Alaska Digest

Staff and Wire reports

Posted: Wednesday, March 09, 2005

Coach's service to be held Sunday at JDHS

JUNEAU - A memorial service will be held Sunday afternoon in memory of Juneau-Douglas High School head football coach Reilly Richey, who died Monday.

The service will take place at the school's gym.

Superintendent Peggy Cowan said the gym will be a fitting location because the coach "meant so much to the school and the school meant so much to him as well."

The service starts at 2 p.m., and doors will open at 1 p.m. Mourners can bring flowers or have them delivered to the high school. Cowan said those who want to attend the service should wear red and black, the colors of the Crimson Bear.

Cowan said Richey's wife, Kathi Yanamura, wanted the event to be a celebration of Richey's life. Richey died at 51 after losing a battle with cancer and hepatitis.

A memorial fund has been set up in his name at Alaska Pacific Bank, 2094 Jordan Ave.

The football team will hold a fund-raiser for the coach's family April 8 at 6 p.m. at the high school's commons. The team is looking for people who will donate desserts and set up and serve at the event. Volunteers can visit for more information.

Alaska centennial license plate is history

ANCHORAGE - Alaska's Gold Rush Centennial license plate is history.

The Division of Motor Vehicles late last year stopped making the blue, white and yellow plates depicting prospector hordes who came to Alaska in the 1890s. The plates began appearing on vehicles in 1998.

Any car, truck or RV still wearing the Gold Rush plate is good to go. But motorists getting new plates will have to settle for the standard blue-on-yellow version with the state flag.

The Automobile License Plate Collectors Association loved the Gold Rush plate. Many of the club's more than 3,000 members around the world voted it the best new issue of 1998, according to Eric Gustafson, coordinator of the association's annual best-plate competition.

Company says deposit holds more minerals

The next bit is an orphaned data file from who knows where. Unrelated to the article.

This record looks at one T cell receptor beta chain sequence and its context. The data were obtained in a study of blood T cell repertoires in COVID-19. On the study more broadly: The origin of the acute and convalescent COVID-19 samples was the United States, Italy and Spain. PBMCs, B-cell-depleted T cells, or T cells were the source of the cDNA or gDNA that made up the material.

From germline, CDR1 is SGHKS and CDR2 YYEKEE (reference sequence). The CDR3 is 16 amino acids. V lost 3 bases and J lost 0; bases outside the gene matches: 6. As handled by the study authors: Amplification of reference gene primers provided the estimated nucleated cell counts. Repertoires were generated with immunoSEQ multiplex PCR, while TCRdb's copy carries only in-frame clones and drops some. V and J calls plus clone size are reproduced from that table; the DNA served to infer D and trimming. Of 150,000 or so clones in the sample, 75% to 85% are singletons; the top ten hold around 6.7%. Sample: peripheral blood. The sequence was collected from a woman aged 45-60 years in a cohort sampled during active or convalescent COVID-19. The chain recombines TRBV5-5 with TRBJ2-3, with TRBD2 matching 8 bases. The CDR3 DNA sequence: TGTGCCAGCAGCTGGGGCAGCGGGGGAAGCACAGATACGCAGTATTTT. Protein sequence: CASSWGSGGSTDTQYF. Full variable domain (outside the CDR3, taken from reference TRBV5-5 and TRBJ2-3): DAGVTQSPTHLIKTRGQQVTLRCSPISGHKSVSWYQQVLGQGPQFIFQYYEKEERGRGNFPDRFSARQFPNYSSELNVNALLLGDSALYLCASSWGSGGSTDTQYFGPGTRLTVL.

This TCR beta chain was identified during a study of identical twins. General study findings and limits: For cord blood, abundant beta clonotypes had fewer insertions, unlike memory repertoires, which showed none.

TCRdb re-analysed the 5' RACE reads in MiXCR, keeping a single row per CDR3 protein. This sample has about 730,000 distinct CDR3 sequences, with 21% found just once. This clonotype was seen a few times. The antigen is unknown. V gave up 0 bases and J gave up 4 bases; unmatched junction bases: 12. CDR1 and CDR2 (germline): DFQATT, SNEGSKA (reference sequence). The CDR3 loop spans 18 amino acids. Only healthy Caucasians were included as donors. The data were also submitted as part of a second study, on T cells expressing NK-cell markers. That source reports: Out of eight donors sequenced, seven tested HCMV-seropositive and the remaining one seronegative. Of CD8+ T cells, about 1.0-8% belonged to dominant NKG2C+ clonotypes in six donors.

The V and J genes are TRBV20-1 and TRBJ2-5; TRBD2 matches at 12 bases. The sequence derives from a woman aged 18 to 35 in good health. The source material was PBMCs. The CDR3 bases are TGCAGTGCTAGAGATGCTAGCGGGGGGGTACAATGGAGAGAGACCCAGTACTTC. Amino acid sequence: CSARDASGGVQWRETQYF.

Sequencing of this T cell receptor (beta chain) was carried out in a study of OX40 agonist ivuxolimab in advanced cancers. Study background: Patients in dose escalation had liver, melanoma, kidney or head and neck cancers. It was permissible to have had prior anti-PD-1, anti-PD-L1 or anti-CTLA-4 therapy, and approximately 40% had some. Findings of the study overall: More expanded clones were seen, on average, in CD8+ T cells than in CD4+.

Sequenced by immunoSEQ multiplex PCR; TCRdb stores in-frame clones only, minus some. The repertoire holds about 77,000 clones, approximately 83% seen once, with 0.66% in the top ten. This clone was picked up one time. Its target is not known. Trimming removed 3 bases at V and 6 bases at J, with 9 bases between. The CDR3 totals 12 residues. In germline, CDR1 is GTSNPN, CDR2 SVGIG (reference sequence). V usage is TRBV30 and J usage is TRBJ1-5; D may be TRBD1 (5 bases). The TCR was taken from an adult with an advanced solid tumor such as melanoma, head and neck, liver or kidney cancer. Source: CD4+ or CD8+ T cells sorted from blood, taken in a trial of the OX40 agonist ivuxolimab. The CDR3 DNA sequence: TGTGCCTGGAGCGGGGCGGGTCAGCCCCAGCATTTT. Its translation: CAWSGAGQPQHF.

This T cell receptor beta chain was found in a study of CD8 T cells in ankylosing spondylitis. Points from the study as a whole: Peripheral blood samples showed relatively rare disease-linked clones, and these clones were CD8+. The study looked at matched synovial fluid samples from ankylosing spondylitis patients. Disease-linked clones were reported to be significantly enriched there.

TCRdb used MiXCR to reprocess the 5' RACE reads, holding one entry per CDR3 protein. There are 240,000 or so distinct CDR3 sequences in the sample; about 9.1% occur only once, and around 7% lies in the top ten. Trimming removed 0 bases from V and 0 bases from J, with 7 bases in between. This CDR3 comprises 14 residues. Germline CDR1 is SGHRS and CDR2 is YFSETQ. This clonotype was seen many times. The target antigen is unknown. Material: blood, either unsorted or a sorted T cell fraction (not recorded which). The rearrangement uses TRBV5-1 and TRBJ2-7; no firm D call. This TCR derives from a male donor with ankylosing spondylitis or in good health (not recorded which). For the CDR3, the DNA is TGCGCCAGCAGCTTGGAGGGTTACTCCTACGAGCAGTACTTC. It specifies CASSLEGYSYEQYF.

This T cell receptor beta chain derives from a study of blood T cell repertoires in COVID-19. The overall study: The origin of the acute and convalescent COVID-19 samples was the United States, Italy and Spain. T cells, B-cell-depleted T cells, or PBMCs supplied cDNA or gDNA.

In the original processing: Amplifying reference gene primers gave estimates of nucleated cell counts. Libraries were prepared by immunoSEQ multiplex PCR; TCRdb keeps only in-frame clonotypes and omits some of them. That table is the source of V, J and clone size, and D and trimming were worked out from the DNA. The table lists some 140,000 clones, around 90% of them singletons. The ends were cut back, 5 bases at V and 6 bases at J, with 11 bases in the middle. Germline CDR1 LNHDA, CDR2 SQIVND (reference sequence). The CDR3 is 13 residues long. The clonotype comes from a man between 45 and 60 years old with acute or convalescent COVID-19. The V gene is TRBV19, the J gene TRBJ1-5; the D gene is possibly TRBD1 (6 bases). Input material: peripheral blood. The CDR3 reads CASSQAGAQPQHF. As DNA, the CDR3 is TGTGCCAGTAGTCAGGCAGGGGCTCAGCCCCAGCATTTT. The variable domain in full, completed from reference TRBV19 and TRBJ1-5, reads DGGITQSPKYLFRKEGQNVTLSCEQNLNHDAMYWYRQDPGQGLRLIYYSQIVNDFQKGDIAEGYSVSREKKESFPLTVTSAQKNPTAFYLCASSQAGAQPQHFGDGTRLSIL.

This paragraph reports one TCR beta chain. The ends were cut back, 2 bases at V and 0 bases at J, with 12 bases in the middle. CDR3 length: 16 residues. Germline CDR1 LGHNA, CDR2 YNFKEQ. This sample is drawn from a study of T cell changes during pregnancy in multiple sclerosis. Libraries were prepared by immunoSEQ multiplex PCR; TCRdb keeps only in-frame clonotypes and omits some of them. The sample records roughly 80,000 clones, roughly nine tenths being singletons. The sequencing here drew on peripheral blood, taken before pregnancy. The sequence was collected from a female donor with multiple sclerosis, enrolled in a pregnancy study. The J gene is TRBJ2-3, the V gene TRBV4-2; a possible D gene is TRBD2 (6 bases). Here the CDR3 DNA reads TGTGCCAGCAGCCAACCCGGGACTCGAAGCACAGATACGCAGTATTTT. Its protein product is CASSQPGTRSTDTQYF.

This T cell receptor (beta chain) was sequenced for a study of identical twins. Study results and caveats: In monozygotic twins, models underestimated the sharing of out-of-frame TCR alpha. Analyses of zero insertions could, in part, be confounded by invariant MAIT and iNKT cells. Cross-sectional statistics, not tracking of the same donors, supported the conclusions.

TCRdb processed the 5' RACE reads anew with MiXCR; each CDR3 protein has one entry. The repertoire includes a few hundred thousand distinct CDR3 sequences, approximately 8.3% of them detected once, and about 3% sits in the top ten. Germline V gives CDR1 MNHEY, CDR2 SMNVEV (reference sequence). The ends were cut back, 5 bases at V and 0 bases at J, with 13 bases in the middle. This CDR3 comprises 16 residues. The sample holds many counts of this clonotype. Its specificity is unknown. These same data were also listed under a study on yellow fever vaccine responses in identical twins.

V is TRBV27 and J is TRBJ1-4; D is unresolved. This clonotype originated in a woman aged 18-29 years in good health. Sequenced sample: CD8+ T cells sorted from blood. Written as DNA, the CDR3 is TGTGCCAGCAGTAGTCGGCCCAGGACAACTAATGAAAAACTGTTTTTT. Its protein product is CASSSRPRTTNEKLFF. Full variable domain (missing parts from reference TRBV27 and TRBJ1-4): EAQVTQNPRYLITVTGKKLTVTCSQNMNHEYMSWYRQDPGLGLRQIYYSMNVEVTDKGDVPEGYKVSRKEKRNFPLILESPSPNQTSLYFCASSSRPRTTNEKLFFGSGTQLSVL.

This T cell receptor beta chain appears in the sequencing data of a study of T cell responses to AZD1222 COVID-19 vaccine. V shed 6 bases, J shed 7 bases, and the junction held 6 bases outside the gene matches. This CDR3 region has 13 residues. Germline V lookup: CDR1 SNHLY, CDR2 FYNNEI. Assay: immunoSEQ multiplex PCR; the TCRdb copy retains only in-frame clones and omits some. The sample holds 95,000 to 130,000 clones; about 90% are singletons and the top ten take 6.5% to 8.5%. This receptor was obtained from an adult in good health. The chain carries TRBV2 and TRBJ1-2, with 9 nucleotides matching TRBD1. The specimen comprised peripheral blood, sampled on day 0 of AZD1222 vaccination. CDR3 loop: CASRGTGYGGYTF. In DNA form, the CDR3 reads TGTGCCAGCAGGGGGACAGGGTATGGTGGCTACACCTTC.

KENAI - The Pebble deposit north of Lake Iliamna holds more minerals than previously predicted, according to the company that wants to build a mine there.

Northern Dynasty Minerals Ltd. said an independent mineral resource estimate of the porphyry gold-copper-molybdenum deposit indicates higher amounts of gold, copper and molybdenum than predicted earlier.

Roscoe Postle Associates Inc., a geological and mining consulting firm, estimated a "measured and indicated" resource of 3 billion tons containing some 31.3 million ounces of gold, 18.8 billion pounds of copper and 993 million pounds of molybdenum.

The new estimate is based on drill core assay results from Northern Dynasty drilling in 2003 and 2004 and test holes completed by Teck Cominco American Inc. through 1997.

Northern Dynasty has acquired nearly all of Teck Cominco's interest in the mine.

Bruce Jenkins, Northern Dynasty chief operating officer, said the new numbers amount to confirmation.

"The bottom line is that we were right, there is a mine here," he said.

The numbers justify the company doing a full feasibility study and financial modeling, he said.

Arctic Slope Regional expects loss for 2004

ANCHORAGE - Arctic Slope Regional Corp. expects to post a loss of more than $17 million for last year, according to its chief financial officer.

The loss for the Barrow-based firm stems from an administrative law judge's August ruling in a case regarding trans-Alaska oil pipeline payments. Had it not been for that, ASRC would have turned a profit of $18 million, said Kristin Mellinger.

Despite the loss, ASRC is in good financial shape, Mellinger said. It generated some $1.3 billion in revenue and had "some of its best cash-flow performances in decades," she said.

"Our performance from operations was at an all-time high," Mellinger said.

Geoduck fishery halted on mariculture sites

KETCHIKAN - A judge has blocked Department of Fish and Game plans for a commercial fishery for wild geoduck clams on leased mariculture sites in Southeast Alaska.

Anchorage Superior Court Judge Peter A. Michalski said the proposed fishery was illegal for failing to meet administrative code requirements.

A geoduck clam farm leaseholder sought the court order last week. Jim Redfield, one of six partners in Etolin Enterprises, told the Ketchikan Daily News his company is evaluating the ruling. The company believes it has the latitude to start seeding its two farm sites within the next several weeks.

"We anticipate implementing our business plan as soon as possible," Redfield said.

The Alaska Department of Fish and Game also is analyzing the judge's order and reviewing its options, said special assistant Sarah Gilbertson.

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